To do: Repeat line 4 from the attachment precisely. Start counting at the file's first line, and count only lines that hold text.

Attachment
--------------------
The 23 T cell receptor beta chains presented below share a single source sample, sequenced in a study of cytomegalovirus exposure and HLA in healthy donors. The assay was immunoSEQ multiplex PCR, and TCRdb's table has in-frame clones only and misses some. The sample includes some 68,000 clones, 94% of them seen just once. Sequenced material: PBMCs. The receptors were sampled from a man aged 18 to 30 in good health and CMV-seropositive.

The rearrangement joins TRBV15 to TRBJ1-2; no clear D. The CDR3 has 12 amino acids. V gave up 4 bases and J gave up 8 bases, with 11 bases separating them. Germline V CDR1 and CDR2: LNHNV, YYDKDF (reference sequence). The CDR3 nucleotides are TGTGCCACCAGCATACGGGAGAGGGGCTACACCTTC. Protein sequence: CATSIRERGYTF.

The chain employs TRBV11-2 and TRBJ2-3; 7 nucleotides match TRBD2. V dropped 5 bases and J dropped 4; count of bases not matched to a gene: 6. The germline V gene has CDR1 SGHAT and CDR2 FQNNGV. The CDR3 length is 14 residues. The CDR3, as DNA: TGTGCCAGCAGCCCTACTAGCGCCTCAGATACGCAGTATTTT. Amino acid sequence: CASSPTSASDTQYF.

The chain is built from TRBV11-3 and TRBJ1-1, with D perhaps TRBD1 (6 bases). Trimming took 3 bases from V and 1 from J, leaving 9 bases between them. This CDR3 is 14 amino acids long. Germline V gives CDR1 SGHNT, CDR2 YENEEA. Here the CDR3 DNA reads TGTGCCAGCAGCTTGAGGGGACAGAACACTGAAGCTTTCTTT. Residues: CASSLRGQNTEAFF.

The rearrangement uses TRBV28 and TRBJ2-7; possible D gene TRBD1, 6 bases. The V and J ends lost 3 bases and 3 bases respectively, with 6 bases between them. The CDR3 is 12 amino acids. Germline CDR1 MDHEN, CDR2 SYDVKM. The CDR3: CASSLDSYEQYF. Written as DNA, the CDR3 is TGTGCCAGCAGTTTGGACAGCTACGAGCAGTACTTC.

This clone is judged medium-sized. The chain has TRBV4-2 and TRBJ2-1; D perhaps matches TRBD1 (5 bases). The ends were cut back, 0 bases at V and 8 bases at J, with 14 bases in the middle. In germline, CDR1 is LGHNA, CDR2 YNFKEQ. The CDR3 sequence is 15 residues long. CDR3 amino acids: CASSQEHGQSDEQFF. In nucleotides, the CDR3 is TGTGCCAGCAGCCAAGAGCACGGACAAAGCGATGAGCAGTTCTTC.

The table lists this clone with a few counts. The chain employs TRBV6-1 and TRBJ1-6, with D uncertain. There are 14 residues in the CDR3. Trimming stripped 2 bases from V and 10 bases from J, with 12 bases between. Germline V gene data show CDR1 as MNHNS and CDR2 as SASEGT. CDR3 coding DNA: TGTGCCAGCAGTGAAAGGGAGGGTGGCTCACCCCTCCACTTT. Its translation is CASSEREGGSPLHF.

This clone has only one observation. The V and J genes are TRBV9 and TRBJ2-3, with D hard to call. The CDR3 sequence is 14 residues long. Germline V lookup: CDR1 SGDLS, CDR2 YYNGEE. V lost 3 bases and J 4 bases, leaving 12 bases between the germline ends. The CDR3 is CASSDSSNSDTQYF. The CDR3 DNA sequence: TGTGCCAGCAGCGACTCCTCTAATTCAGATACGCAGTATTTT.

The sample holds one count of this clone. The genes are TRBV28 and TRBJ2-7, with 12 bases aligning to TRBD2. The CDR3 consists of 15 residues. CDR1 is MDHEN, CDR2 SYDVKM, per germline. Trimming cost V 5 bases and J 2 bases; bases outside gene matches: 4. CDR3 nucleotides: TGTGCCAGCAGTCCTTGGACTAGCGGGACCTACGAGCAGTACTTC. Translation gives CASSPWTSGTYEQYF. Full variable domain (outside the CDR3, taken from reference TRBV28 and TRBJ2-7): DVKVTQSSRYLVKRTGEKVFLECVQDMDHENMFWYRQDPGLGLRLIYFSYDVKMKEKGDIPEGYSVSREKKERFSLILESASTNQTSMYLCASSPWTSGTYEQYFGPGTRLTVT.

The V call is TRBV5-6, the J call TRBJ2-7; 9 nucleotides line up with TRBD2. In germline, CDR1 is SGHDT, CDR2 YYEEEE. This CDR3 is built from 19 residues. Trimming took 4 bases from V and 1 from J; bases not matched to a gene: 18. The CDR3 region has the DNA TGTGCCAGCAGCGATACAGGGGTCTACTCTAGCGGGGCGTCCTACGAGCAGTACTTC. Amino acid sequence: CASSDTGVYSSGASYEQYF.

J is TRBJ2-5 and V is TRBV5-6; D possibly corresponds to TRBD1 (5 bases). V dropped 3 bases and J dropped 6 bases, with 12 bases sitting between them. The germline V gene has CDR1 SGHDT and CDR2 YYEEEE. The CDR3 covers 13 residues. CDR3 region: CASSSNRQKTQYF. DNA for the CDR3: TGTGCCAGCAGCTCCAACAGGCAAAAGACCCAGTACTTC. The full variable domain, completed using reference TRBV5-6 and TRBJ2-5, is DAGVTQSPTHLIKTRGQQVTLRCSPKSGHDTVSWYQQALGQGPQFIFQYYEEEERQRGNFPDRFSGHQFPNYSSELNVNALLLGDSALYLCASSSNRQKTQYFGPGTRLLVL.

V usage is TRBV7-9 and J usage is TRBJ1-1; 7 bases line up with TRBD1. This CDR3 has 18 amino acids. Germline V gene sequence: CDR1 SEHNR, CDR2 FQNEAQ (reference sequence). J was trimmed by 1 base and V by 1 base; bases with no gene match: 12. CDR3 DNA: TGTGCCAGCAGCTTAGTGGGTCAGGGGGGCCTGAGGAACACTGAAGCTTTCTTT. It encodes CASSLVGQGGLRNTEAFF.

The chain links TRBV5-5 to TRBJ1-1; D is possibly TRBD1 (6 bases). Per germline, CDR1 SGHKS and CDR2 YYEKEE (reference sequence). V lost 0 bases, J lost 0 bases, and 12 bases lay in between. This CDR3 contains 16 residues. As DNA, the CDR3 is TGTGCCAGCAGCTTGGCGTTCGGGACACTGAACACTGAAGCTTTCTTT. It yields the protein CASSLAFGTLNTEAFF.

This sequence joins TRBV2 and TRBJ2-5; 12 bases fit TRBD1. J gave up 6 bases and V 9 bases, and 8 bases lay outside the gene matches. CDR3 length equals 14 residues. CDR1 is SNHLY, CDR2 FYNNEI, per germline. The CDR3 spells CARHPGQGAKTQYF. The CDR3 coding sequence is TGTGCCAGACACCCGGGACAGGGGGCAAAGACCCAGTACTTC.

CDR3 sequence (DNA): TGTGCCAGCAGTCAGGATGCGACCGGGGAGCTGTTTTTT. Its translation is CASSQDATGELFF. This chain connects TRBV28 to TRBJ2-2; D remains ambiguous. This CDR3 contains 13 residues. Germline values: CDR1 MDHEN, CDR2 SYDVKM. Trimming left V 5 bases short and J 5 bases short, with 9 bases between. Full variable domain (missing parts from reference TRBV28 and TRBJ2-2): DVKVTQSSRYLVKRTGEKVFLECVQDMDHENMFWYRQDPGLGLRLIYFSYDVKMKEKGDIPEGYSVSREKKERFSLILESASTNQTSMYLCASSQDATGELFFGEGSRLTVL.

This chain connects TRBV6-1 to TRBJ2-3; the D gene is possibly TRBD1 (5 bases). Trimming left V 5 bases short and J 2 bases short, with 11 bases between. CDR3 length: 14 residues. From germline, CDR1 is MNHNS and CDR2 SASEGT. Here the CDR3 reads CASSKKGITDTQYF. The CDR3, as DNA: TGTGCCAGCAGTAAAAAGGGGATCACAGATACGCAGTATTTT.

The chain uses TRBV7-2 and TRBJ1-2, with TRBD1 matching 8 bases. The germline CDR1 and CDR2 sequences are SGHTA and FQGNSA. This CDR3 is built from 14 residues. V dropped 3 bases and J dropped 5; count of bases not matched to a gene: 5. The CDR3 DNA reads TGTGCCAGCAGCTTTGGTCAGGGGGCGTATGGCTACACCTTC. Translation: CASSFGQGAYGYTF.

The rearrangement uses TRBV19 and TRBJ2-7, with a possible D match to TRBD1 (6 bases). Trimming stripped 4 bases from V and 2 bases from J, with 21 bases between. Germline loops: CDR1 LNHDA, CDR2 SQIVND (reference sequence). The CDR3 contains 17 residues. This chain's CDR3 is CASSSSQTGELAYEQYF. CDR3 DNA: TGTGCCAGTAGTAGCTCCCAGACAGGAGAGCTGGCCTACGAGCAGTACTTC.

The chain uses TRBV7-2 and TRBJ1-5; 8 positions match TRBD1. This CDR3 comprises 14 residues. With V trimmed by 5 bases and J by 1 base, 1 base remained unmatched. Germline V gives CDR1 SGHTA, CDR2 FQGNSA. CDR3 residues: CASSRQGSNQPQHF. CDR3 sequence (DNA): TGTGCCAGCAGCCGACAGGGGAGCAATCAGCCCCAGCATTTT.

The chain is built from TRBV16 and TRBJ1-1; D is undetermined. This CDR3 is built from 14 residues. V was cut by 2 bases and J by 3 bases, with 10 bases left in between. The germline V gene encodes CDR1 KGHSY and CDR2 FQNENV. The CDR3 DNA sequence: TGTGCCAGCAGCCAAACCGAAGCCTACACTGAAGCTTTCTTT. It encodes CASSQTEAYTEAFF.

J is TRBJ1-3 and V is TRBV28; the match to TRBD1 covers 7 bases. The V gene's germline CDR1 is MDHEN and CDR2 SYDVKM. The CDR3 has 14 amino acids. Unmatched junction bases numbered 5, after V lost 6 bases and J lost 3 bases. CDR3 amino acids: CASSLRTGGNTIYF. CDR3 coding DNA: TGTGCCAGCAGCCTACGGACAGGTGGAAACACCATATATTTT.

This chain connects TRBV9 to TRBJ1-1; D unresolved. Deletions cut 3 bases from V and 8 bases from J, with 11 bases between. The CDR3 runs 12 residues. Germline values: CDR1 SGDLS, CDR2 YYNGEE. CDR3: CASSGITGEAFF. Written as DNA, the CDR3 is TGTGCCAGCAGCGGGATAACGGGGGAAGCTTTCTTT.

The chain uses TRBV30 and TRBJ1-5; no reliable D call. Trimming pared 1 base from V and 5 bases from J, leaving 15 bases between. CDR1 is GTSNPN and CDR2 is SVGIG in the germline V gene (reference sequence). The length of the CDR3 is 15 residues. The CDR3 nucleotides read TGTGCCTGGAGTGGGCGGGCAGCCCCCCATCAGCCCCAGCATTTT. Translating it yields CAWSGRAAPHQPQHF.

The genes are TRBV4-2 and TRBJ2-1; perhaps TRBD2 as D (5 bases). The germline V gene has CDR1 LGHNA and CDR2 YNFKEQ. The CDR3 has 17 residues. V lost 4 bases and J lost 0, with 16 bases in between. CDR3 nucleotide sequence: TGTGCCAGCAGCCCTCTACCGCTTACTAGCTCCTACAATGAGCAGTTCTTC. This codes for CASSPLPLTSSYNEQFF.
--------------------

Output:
The chain is built from TRBV11-3 and TRBJ1-1, with D perhaps TRBD1 (6 bases). Trimming took 3 bases from V and 1 from J, leaving 9 bases between them. This CDR3 is 14 amino acids long. Germline V gives CDR1 SGHNT, CDR2 YENEEA. Here the CDR3 DNA reads TGTGCCAGCAGCTTGAGGGGACAGAACACTGAAGCTTTCTTT. Residues: CASSLRGQNTEAFF.